1. Using the requirements listed previously for the certificate request, create a configuration (.cfg) file.
    2. To generate a CSR file and a key file, run the openssl req command, passing in the configuration (.cfg) file.
      For example:
      openssl req -new -config custom_cert.cfg -days 4200 -sha256 -keyout rui.key -out rui.csr

      In this command:

      • -new generates a new certificate request.
      • -config custom_cert.cfg specifies your custom .cfg file.
      • -days 4200 specifies 4200 days to certify the certificate for.
      • -sha256 specifies the message digest to sign the request with.
      • -keyout rui.key specifies the file to write the newly created private key to.
      • -out rui.csr specifies the output file to write to.
  2. Either send the certificate request to your third-party CA, or, if you sign your own certificates, run the openssl x509 -req command to generate your custom certificate from your rui.csr file.
    For example:
    openssl x509 -req -in rui.csr -CA "/etc/vmware-rbd/ssl/rbd-ca.crt" -CAkey \
    "/etc/vmware-rbd/ssl/rbd-ca.key" -extfile \
    openssl.cfg -extensions x509 -CAserial "/etc/vmware-rbd/ssl/rbd-ca.srl" -days \
    4200 -sha256 -out signed_rui.crt
    

    In this command:

    • -in rui.csr specifies the input file.
    • -CA "/etc/vmware-rbd/ssl/rbd-ca.crt" specifies the directory to use for server certificate verification.
    • -CAkey "/etc/vmware-rbd/ssl/rbd-ca.key" sets the CA private key to sign a certificate with.
    • -extfile openssl.cfg specifies an additional, optional configuration file to read certificate extensions from.
    • -extensions x509 specifies to use x509 certificate extensions.
    • -CAserial "/etc/vmware-rbd/ssl/rbd-ca.srl" uses the serial number in rbd-ca.srl to sign a certificate.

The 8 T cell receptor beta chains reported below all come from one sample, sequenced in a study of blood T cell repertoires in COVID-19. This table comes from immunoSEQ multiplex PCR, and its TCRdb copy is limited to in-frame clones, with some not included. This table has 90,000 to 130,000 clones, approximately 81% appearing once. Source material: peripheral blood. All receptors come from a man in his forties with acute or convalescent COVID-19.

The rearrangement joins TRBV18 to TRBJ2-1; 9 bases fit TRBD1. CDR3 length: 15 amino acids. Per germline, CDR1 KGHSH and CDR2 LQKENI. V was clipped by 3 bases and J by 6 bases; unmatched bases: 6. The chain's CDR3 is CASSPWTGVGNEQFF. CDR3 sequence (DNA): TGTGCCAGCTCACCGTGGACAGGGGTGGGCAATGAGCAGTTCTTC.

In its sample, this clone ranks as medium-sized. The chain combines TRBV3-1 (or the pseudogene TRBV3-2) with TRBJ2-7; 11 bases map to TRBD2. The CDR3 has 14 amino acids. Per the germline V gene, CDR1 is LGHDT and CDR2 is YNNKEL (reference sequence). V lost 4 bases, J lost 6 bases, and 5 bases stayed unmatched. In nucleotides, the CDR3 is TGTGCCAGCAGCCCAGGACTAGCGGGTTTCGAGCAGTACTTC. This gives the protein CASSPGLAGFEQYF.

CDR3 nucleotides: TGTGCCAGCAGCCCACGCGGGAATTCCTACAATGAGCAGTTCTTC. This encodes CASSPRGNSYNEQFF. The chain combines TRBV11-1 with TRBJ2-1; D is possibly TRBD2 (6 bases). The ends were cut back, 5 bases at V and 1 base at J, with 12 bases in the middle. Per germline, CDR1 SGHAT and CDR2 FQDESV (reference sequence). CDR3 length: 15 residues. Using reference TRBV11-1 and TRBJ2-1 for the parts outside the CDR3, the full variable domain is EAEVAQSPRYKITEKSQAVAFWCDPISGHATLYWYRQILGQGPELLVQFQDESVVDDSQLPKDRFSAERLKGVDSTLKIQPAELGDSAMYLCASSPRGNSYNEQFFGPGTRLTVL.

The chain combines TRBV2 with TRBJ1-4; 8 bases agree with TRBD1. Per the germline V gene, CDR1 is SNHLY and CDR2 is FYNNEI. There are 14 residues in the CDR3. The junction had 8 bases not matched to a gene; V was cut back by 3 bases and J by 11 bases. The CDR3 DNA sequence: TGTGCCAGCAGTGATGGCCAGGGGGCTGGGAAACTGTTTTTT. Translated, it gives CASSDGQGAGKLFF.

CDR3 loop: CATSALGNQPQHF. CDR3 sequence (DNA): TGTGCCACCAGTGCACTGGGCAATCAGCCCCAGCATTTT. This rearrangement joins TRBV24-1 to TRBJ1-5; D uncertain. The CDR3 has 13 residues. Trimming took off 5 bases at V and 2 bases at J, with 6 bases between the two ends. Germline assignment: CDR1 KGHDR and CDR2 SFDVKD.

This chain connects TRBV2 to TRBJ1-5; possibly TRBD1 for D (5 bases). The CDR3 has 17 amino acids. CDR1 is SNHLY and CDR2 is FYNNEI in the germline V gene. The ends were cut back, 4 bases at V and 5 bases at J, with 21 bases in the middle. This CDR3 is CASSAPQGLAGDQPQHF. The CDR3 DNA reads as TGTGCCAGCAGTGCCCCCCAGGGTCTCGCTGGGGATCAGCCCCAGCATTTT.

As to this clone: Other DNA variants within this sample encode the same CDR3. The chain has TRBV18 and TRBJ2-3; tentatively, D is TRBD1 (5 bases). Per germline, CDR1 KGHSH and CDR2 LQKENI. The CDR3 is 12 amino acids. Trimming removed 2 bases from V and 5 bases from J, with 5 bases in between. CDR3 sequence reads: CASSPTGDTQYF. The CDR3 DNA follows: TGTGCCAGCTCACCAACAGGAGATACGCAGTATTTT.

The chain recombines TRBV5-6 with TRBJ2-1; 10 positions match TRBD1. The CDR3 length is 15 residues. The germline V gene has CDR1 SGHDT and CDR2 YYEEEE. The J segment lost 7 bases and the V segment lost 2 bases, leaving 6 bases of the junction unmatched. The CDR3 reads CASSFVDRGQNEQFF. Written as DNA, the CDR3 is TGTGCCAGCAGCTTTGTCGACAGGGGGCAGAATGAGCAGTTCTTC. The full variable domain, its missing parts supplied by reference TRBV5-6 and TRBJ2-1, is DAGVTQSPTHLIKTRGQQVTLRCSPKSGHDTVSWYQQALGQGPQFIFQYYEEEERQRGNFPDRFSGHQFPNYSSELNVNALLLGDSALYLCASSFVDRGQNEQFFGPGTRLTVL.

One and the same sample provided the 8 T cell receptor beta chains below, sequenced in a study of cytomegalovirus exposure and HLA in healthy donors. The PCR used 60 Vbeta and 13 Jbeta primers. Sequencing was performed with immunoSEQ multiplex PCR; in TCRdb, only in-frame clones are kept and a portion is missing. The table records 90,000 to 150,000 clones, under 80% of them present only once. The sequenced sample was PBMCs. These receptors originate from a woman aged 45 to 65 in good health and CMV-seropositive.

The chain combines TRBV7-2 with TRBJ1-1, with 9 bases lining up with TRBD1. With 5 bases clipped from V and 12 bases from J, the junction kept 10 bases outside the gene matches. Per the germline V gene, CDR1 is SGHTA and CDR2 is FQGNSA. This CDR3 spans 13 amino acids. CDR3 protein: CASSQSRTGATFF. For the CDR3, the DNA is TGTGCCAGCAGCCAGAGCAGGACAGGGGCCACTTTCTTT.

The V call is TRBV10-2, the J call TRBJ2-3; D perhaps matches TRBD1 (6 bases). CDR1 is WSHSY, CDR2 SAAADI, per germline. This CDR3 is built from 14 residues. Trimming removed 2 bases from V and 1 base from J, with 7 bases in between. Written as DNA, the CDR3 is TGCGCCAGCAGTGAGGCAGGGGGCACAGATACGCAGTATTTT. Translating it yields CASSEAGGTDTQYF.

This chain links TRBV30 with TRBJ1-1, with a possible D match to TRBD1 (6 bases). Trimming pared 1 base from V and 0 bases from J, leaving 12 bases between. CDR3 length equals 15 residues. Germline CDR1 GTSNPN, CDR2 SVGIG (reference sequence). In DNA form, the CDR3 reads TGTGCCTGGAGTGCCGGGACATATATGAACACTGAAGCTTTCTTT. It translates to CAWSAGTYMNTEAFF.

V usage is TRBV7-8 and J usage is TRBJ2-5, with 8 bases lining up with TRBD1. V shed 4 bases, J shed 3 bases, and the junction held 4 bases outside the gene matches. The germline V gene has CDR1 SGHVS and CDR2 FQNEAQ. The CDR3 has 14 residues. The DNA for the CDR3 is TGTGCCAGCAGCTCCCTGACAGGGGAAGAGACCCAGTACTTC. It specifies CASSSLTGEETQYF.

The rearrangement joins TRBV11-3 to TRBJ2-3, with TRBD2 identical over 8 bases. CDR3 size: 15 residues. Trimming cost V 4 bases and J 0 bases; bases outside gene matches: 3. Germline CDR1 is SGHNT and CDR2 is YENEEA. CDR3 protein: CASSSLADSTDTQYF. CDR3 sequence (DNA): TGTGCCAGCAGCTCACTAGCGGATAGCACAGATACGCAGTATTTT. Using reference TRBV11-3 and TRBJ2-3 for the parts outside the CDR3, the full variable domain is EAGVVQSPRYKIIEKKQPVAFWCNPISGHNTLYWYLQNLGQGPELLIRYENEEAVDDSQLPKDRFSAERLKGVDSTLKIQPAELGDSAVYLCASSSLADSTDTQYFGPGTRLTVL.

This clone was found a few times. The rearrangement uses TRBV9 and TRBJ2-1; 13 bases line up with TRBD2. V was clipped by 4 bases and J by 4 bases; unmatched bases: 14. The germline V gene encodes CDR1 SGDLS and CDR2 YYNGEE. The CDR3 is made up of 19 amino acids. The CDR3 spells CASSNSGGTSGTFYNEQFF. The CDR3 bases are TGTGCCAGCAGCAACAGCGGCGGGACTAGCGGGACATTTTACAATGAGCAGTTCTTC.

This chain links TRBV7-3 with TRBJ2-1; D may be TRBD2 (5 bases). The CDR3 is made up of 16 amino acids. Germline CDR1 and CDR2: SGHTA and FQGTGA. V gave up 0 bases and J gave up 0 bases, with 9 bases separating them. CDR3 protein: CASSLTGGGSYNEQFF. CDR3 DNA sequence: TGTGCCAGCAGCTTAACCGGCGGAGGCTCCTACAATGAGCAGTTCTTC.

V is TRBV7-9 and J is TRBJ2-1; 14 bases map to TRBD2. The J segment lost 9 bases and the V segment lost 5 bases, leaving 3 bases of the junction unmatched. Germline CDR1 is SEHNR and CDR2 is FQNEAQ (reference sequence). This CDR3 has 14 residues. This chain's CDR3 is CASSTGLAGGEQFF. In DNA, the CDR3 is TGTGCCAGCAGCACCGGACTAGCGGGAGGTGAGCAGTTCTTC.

• -days 4200 specifies 4200 days to certify the certificate for.
    • -sha256 specifies the message digest to sign the request with.
    • -out signed_rui.crt specifies the output file to write to.
  3. (Optional) If you haven't previously uploaded the certificate of your signing certificate authority to the TRUSTED_ROOTS store inside the VMware Endpoint Certificate Store (VECS), perform the following steps on the vCenter Server where the Auto Deploy service runs.
    1. Using a tool such as WinSCP, copy the certificate to the vCenter Server.
    2. Log in to the vCenter Server using SSH and run the following command.
      /usr/lib/vmware-vmafd/bin/dir-cli trustedcert publish --cert path_to_ca_certificate
  4. Obtain either the ESXi host MAC address or BIOS UUID.
  5. Perform the following steps to add the custom certificate to Auto Deploy.
    1. To connect to the vCenter Server, run the Connect-VIServer cmdlet.
      Connect-VIServer -server VC_ip_address -User administrator_user -Password 'password'
    2. (Optional) To view existing custom certificates, run the Get-CustomCertificates cmdlet.
      The first time you add custom certificates, you don't see any certificates returned by this cmdlet.
    3. To associate the custom certificate with the ESXi host, run the Add-CustomCertificate cmdlet.
      Add-CustomCertificate -HostID [MAC_Address | BIOS_UUID] -Certificate "path_to_custom_cert" -Key "path_to_custom_cert_key"
      You can specify either the MAC address or the BIOS UUID of the host. Auto Deploy uploads the custom certificate to the host.
    4. To verify that the certificate was uploaded, run the Get-CustomCertificates cmdlet.
      You see output similar to the following:
      Name:     CustomHostCert-1
      CertificateId:      1
      HostId:             02:08:b0:8e:18:a2
      ExpirationTime: 1   2/28/2033 10:45:50 AM
      TimeCreated:        9/29/2022 7:40:28 AM
      LastModified:       9/29/2022 7:40:28 AM
      AssociatedHostName: 
      The AssociatedHostName is blank for now. After you start the host, the output reflects the name of the ESXi host associated with the custom certificate.
  6. Start the ESXi host.
  7. To verify that the custom certificate is associated with the vCenter Server, run the Get-CustomCertificates cmdlet again.
    You see output resembling the following.
    Name:     CustomHostCert-1
    CertificateId:      1
    HostId:             02:08:b0:8e:18:a2
    ExpirationTime: 1   2/28/2033 10:45:50 AM
    TimeCreated:        9/29/2022 7:40:28 AM
    LastModified:       9/29/2022 7:40:28 AM
    AssociatedHostName: host1.example.com
    Now the AssociatedHostName contains the name of the ESXi host.